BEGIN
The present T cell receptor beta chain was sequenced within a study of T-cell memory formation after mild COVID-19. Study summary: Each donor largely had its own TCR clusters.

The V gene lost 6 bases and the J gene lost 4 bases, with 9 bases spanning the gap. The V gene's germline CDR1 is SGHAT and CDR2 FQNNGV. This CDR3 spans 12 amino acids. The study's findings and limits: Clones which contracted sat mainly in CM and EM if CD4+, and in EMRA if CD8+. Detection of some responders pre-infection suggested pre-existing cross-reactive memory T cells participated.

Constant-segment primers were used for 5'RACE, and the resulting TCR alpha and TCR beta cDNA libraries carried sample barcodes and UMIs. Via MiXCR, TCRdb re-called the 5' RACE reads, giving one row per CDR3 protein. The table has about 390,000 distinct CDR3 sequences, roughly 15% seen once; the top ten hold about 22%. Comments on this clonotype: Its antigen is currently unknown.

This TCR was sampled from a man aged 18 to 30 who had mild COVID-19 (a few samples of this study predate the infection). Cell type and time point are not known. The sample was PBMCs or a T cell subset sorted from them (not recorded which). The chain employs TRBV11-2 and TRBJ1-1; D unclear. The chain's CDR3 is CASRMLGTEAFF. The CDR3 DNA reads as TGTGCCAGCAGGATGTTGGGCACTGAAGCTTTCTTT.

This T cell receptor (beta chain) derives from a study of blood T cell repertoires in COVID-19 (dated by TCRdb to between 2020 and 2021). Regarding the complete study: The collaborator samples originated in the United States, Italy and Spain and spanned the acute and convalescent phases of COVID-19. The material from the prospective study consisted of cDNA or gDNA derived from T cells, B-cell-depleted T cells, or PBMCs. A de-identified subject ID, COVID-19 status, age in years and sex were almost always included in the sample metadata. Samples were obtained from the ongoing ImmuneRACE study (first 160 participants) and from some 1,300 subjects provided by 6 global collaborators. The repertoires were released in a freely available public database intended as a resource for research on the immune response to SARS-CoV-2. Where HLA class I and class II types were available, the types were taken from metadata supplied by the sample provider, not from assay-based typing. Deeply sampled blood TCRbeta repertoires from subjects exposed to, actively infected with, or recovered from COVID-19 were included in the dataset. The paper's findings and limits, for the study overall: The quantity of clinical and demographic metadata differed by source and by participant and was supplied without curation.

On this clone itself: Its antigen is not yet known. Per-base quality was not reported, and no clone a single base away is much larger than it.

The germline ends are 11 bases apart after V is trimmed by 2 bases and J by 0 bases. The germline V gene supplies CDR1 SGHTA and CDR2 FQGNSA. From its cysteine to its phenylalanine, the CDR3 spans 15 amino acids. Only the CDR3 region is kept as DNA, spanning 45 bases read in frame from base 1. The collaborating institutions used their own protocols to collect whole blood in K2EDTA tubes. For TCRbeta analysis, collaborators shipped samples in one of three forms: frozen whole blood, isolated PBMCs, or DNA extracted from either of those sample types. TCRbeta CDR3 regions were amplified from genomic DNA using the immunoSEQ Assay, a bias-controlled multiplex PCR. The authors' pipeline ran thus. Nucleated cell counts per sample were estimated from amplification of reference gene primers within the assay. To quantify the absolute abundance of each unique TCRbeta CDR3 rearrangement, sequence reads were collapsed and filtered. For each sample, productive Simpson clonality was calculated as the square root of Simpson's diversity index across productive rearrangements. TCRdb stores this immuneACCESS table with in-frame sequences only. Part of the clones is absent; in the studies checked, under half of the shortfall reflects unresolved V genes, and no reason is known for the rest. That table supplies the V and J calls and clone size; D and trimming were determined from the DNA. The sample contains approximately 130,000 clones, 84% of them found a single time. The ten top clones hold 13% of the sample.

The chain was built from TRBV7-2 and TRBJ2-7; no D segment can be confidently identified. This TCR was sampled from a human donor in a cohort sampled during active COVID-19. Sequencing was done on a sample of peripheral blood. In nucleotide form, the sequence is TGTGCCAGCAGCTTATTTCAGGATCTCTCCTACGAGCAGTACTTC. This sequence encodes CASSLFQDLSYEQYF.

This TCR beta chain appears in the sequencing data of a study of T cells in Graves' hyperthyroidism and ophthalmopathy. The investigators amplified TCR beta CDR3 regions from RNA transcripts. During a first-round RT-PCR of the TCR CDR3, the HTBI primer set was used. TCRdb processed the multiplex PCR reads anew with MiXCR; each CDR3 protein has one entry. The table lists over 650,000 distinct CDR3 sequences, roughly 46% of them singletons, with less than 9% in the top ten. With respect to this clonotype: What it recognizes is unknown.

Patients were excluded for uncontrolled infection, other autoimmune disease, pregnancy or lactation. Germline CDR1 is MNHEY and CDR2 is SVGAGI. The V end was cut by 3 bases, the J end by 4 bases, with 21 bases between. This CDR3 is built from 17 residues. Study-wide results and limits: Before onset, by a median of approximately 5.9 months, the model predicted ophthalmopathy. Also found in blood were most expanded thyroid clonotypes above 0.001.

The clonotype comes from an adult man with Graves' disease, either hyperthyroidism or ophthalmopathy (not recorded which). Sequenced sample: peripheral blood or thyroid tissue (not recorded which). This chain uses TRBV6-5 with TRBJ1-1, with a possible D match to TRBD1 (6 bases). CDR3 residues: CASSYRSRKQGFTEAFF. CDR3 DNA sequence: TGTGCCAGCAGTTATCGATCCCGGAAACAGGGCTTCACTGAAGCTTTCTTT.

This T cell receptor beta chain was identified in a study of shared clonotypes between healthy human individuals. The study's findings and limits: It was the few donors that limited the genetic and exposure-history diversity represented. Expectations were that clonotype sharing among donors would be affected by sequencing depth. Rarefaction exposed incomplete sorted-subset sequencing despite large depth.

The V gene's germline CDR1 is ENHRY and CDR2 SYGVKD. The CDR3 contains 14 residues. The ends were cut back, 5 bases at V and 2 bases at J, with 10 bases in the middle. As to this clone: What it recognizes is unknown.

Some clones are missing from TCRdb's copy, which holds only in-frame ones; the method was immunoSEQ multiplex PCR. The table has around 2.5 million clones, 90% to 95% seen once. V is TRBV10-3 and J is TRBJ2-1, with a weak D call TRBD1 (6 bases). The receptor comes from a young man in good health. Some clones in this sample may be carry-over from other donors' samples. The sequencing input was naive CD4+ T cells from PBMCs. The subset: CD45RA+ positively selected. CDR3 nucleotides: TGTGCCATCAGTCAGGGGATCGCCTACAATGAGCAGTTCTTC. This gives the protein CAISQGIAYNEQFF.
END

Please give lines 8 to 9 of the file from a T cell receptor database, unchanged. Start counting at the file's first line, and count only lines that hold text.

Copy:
The chain was built from TRBV7-2 and TRBJ2-7; no D segment can be confidently identified. This TCR was sampled from a human donor in a cohort sampled during active COVID-19. Sequencing was done on a sample of peripheral blood. In nucleotide form, the sequence is TGTGCCAGCAGCTTATTTCAGGATCTCTCCTACGAGCAGTACTTC. This sequence encodes CASSLFQDLSYEQYF.

This TCR beta chain appears in the sequencing data of a study of T cells in Graves' hyperthyroidism and ophthalmopathy. The investigators amplified TCR beta CDR3 regions from RNA transcripts. During a first-round RT-PCR of the TCR CDR3, the HTBI primer set was used. TCRdb processed the multiplex PCR reads anew with MiXCR; each CDR3 protein has one entry. The table lists over 650,000 distinct CDR3 sequences, roughly 46% of them singletons, with less than 9% in the top ten. With respect to this clonotype: What it recognizes is unknown.